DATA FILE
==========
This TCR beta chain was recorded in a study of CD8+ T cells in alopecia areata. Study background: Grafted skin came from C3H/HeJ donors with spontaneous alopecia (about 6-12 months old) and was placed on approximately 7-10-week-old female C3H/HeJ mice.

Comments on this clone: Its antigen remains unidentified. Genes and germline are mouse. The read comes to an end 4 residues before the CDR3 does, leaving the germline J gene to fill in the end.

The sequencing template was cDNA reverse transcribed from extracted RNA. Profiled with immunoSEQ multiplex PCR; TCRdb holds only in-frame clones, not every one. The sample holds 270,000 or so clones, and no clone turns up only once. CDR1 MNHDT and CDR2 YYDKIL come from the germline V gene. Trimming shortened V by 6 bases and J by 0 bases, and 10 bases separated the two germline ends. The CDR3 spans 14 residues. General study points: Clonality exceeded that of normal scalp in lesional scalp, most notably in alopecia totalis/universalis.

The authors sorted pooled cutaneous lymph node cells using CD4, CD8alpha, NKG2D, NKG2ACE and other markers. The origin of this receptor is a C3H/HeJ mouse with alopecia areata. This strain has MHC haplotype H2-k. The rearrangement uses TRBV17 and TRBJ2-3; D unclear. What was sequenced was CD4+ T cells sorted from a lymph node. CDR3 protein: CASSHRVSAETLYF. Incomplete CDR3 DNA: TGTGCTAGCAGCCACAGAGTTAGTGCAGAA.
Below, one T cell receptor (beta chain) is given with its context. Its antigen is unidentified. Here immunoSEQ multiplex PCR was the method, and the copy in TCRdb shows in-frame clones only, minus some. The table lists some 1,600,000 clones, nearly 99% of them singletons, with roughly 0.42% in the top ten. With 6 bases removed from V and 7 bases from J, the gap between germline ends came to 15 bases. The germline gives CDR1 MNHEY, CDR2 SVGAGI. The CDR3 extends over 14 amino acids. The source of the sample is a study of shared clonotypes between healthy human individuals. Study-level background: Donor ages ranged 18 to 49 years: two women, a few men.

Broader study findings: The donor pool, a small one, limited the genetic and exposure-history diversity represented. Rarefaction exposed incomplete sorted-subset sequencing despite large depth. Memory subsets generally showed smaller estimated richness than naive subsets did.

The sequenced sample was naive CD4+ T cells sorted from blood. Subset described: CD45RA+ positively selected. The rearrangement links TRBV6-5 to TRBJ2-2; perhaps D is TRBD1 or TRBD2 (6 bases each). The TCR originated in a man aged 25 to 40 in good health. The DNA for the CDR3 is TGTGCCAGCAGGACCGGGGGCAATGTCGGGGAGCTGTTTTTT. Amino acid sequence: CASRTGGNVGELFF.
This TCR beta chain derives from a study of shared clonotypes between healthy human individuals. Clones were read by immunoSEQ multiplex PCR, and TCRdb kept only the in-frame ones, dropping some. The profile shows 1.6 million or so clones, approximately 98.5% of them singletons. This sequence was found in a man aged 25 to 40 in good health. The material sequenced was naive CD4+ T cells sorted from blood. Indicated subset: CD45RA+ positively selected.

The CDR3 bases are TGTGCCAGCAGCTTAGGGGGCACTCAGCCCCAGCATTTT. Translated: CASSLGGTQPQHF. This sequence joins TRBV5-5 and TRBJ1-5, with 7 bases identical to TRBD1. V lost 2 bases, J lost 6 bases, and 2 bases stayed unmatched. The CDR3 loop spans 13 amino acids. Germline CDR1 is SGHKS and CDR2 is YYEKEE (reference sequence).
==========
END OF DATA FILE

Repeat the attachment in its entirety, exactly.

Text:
This TCR beta chain was recorded in a study of CD8+ T cells in alopecia areata. Study background: Grafted skin came from C3H/HeJ donors with spontaneous alopecia (about 6-12 months old) and was placed on approximately 7-10-week-old female C3H/HeJ mice.

Comments on this clone: Its antigen remains unidentified. Genes and germline are mouse. The read comes to an end 4 residues before the CDR3 does, leaving the germline J gene to fill in the end.

The sequencing template was cDNA reverse transcribed from extracted RNA. Profiled with immunoSEQ multiplex PCR; TCRdb holds only in-frame clones, not every one. The sample holds 270,000 or so clones, and no clone turns up only once. CDR1 MNHDT and CDR2 YYDKIL come from the germline V gene. Trimming shortened V by 6 bases and J by 0 bases, and 10 bases separated the two germline ends. The CDR3 spans 14 residues. General study points: Clonality exceeded that of normal scalp in lesional scalp, most notably in alopecia totalis/universalis.

The authors sorted pooled cutaneous lymph node cells using CD4, CD8alpha, NKG2D, NKG2ACE and other markers. The origin of this receptor is a C3H/HeJ mouse with alopecia areata. This strain has MHC haplotype H2-k. The rearrangement uses TRBV17 and TRBJ2-3; D unclear. What was sequenced was CD4+ T cells sorted from a lymph node. CDR3 protein: CASSHRVSAETLYF. Incomplete CDR3 DNA: TGTGCTAGCAGCCACAGAGTTAGTGCAGAA.
Below, one T cell receptor (beta chain) is given with its context. Its antigen is unidentified. Here immunoSEQ multiplex PCR was the method, and the copy in TCRdb shows in-frame clones only, minus some. The table lists some 1,600,000 clones, nearly 99% of them singletons, with roughly 0.42% in the top ten. With 6 bases removed from V and 7 bases from J, the gap between germline ends came to 15 bases. The germline gives CDR1 MNHEY, CDR2 SVGAGI. The CDR3 extends over 14 amino acids. The source of the sample is a study of shared clonotypes between healthy human individuals. Study-level background: Donor ages ranged 18 to 49 years: two women, a few men.

Broader study findings: The donor pool, a small one, limited the genetic and exposure-history diversity represented. Rarefaction exposed incomplete sorted-subset sequencing despite large depth. Memory subsets generally showed smaller estimated richness than naive subsets did.

The sequenced sample was naive CD4+ T cells sorted from blood. Subset described: CD45RA+ positively selected. The rearrangement links TRBV6-5 to TRBJ2-2; perhaps D is TRBD1 or TRBD2 (6 bases each). The TCR originated in a man aged 25 to 40 in good health. The DNA for the CDR3 is TGTGCCAGCAGGACCGGGGGCAATGTCGGGGAGCTGTTTTTT. Amino acid sequence: CASRTGGNVGELFF.
This TCR beta chain derives from a study of shared clonotypes between healthy human individuals. Clones were read by immunoSEQ multiplex PCR, and TCRdb kept only the in-frame ones, dropping some. The profile shows 1.6 million or so clones, approximately 98.5% of them singletons. This sequence was found in a man aged 25 to 40 in good health. The material sequenced was naive CD4+ T cells sorted from blood. Indicated subset: CD45RA+ positively selected.

The CDR3 bases are TGTGCCAGCAGCTTAGGGGGCACTCAGCCCCAGCATTTT. Translated: CASSLGGTQPQHF. This sequence joins TRBV5-5 and TRBJ1-5, with 7 bases identical to TRBD1. V lost 2 bases, J lost 6 bases, and 2 bases stayed unmatched. The CDR3 loop spans 13 amino acids. Germline CDR1 is SGHKS and CDR2 is YYEKEE (reference sequence).